On Meditation and Mindfulness

Okay let’s try this.

I find somewhere where I can sit quietly. Then I let my mind wander a bit to the noises around me until finally I calm my inner voice. I eliminate thinking about comfort or re-living a recent moment or thinking of a future action. Each time I bring myself back to the present. I can do this but it really is quite challenging at times.  Finally I calm my thoughts and just sort of drift in and out with my breath. Then I start to relax and take deep breaths.  Okay, then I try not to fall asleep. Okay, I take a nap.

I think naps help too.

The point of mindfulness.

When I first heard the word “mindfulness” it sounded like the opposite of “mindlessness” but that’s not it at all. No matter what the label, I feel connected with everything around me and on a different level from only having thought. It’s like joining the human race on a conscious level rather than just existing. Single cell animals exist; humans know their immortality.

Mediation has been around for so long I suspect we have always had it in our lives in some form or another. Although it sounds simply like having a heightened sense of awareness it is very hard to maintain on a continuous basis unless you are very well disciplined. Mediation though also brings a certain amount of contentment when done well.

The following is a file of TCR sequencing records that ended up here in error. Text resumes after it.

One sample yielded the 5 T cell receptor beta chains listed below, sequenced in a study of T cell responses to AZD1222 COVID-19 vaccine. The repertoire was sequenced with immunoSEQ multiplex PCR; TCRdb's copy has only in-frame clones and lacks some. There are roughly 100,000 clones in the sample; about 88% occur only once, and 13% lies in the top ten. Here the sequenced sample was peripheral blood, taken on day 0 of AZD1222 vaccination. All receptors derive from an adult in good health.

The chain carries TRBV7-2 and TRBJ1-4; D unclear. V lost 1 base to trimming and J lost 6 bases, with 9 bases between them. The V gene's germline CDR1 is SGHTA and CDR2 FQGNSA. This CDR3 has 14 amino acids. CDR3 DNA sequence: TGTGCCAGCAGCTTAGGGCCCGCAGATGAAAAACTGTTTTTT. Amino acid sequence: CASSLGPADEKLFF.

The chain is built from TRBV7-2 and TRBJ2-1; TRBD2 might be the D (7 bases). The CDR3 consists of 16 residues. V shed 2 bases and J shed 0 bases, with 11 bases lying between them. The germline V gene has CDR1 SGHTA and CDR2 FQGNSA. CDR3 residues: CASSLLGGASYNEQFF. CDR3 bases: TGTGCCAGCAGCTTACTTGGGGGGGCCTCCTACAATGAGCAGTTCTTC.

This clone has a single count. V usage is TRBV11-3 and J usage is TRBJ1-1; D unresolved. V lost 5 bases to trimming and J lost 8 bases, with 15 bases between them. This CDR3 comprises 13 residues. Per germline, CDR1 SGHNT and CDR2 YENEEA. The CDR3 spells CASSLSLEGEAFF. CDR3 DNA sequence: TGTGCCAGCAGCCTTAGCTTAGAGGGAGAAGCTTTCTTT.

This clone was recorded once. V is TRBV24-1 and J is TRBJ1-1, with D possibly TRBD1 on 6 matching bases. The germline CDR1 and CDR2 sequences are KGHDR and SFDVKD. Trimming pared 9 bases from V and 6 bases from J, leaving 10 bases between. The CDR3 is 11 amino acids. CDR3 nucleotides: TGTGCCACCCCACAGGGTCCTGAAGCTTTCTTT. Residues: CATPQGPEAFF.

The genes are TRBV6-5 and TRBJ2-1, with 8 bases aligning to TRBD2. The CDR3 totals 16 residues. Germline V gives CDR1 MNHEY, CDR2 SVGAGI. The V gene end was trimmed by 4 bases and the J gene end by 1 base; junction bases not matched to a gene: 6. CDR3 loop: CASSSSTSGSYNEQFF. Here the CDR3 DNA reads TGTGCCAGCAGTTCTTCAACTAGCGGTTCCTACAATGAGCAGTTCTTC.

People are often encouraged to try it when they need to relax from stress or to try to make it part of their lives along with a healthy lifestyle. Sometimes it works; sometimes it doesn’t. Like everything in our lives it takes practice and persistence and the willingness to try.

I recently took a class on Change Management and one of the many books mentioned in the class to read was called The Answer to How is Yes by Peter Block. I read this and it started me thinking back along the lines of quiet reflective meditation:

  • Know yourself.
  • Think about what your buttons are that sets you off.
  • Learn to recognize it when your values are being challenged.

It’s not really what the book is all about but it helped me focus more on what I truly wanted to do to facilitate change. It really is all in your mind. Unfortunately unless you come to this realization sooner rather than later, you will undoubtedly spend a lot of time reading about what you should do.

The other thing I learned and this is from several sources, was to find a passion. Something that really and truly makes you want to do it. Don’t just obsess of it, instead find a meaning and a focus for that passion. Use the energy in research to guide you.

Meditation guides your mind and a personal reflection on who we are and what we stand for. Mindfulness keeps you focused by keeping your interest in the journey itself.